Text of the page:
JLC 308 Justice, Morality, and the Law
Morality and Justness of Immigrant Detention Centers
What makes law so challenging is the differing theories on justice and morality. I argue that what makes a law moral is preserving an individual’s dignity. Moreover, justice is found when the punishment reflects the act or crime that was committed. Meaning the punishment should not be more extreme than what is necessary to prevent future crime. With this view of justice and morality in mind, I argue that Immigrant Detention Centers are unjust and immoral as a whole not because of what they were created to do, but because of the way they are currently being operated. The policies they use are unjust and immoral, which in turn makes the whole practice unjust and immoral.
Immigrant Detention Centers have been a ‘hot topic’ in recent politics due to the human rights issues it brings to light. As of now there are no regulations in regard to medical issues, transfers, communication standards, or religious obligations. Kant’s theory of right states that law is built around rights meaning law defaults to morality. If this is the case, there are certain rights that every human being has which must be abided by for these detention centers to be moral and just. As it stands, there are few rights actually given to illegal immigrants, which leads us to question the justness and morality of many acts that occur there.
The detention center as a concept may be implemented morally and justly; however, as they are currently run, this is not the case. One immoral policy is the family separation aspect that has been occurring since 2018. Morality is founded from the sentiments of mankind; this insinuates that ‘the people’ would call for a family to be separated. The majority of individuals wouldn’t call for the separation of families especially in such conditions. Therefore, if morality truly comes from the majority’s sentiments, such an act would be immoral. Dr. King’s evaluation would also find such an act to be immoral because it doesn’t “respect the dignity and worth of human personality”. These immigrants pose no physical danger to US citizens, but by separating families they are treated as if they are criminals who need to be separated and isolated even from each other. As humans, morality would demand they be treated as individuals with dignity and the right to be together. This leads into how the act is unjust; separating families for illegal entrance into the country is a punishment that isn’t proportionate to the crime. Punishments should only be what is necessary to create conformity to the rules. The punishment, in this case the separation while in detention, is far more severe than what is necessary to prevent this crime in the future. All that is necessary is a brief period of detention while the immigrant is being removed from the country; therefore, the act of separating children from their families is an unnecessary step in the process. This also doesn’t speed up the process in any way and therefore, is an additional stressor on the detainee that has no legitimate reason. Due to this evidence, I argue the separation policy is unjust and immoral.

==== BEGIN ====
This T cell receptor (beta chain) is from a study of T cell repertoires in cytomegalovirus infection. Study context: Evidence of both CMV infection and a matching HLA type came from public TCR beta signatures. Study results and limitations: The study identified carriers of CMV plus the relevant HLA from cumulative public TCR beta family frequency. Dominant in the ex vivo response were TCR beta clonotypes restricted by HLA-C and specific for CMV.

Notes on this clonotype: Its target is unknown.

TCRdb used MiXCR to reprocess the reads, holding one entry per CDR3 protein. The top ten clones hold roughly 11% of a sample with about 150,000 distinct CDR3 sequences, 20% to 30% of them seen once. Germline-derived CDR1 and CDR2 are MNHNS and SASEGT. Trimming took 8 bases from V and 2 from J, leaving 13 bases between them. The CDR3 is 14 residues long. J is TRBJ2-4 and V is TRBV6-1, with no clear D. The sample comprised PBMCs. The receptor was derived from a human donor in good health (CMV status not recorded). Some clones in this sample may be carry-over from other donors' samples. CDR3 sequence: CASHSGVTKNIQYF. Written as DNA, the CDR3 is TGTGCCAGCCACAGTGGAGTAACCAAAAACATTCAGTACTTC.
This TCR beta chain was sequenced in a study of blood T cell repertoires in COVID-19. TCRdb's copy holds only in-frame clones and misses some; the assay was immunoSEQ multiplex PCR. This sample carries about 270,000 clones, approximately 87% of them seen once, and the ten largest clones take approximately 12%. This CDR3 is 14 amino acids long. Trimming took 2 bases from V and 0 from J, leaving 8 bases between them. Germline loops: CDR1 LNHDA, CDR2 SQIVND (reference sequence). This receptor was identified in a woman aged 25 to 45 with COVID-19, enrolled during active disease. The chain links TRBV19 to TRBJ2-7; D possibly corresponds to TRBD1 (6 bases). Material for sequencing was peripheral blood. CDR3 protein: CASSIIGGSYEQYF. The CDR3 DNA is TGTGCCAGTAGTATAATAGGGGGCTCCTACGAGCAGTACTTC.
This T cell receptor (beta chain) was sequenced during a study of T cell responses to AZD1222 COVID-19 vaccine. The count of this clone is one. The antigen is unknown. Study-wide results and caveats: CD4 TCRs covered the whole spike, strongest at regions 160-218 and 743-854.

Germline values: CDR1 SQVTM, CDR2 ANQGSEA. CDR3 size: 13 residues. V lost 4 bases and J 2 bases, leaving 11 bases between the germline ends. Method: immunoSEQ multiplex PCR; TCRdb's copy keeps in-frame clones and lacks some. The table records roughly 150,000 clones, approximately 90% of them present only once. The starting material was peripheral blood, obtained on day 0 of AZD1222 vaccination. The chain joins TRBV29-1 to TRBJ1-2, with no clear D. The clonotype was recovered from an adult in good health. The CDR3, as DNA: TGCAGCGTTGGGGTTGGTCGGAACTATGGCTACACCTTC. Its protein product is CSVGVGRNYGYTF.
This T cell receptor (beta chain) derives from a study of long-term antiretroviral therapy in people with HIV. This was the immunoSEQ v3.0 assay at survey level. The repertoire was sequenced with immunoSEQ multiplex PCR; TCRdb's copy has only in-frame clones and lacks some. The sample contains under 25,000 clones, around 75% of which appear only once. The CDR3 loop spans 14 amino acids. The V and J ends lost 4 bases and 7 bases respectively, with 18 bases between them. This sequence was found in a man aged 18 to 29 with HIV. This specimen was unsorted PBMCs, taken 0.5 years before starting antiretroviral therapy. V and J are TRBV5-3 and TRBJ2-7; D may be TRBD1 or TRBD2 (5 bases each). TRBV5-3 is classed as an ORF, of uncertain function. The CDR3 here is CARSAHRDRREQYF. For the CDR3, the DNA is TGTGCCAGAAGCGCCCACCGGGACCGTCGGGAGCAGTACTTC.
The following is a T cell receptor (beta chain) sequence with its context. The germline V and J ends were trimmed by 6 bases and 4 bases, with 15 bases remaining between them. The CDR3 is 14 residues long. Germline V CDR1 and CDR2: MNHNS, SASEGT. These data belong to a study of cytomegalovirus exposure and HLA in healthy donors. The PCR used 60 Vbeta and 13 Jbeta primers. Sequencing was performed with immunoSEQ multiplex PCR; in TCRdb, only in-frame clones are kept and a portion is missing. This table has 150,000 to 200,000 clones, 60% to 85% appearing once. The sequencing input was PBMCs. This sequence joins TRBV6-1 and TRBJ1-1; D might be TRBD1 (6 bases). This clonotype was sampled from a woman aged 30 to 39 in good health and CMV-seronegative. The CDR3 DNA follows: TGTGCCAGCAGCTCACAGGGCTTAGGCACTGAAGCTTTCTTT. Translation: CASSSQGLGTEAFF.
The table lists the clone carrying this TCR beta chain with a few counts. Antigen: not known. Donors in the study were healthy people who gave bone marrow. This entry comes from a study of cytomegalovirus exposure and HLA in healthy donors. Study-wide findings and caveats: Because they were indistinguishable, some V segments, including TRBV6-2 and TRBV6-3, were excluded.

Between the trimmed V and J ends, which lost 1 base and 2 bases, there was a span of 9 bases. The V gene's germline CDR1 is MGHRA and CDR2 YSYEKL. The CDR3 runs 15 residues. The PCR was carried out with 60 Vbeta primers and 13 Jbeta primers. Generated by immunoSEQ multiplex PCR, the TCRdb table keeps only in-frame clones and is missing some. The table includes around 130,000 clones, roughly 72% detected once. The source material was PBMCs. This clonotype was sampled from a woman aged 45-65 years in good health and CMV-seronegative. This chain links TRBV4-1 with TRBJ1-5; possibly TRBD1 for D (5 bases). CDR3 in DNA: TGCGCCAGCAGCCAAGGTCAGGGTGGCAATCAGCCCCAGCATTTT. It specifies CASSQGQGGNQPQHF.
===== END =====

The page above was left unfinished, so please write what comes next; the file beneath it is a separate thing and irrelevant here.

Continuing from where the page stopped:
Secondly, mass hysterectomies are another example of procedures done at the Immigrant Detention Centers that make their function immoral and unjust. Just this summer a whistleblower came forward with accusations of mass hysterectomies being performed on unwilling immigrant women in a detention center. An unwanted hysterectomy has no connection to the laws or crime committed, and the process of justice is determined by proper punishment being given to those who have been convicted under the law. Beccaria and Kant understand this justice and discuss the importance of punishment being in proportion to the laws. This punishment makes an irreversible change that has no correlation to the crime instead of creating a punishment in proportion to the crime committed. And, since this act is unjust it cannot be moral because a just law is created from the code of moral law. Morality is an obvious concern because these acts ignore human dignity and deprive immigrants of their rights. As Kant stated no man is without dignity unless he commits a crime that takes it away, and no moral policy will have a punishment that ignores women’s dignity. A bodily mutilation certainly is a deprivation of a common dignity. Every individual has the fundamental right to be treated as a person, which starts with the right to one’s own person. And since the right to one’s own body certainly affects one’s dignity, it is immoral to deprive women of this right in general. In summation, this practice ignores the foundations of just punishment and basic human dignity that we are all entitled to. Therefore, making the entire center unjust and immoral by the acts they tolerate.
Immigrant Detention Centers are designed to be holding facilities to detain people while they are in the process of prosecution and removal from the US. While the government has the job of using punishment as a means to show there is justice, that doesn’t mean the implementation of the punishment is always just and moral. The means pursued within the Immigrant Detention Centers, when put under scrutiny, are seen as unjust and immoral because they ignore punishment in proportion to the law and disregard dignity and basic rights.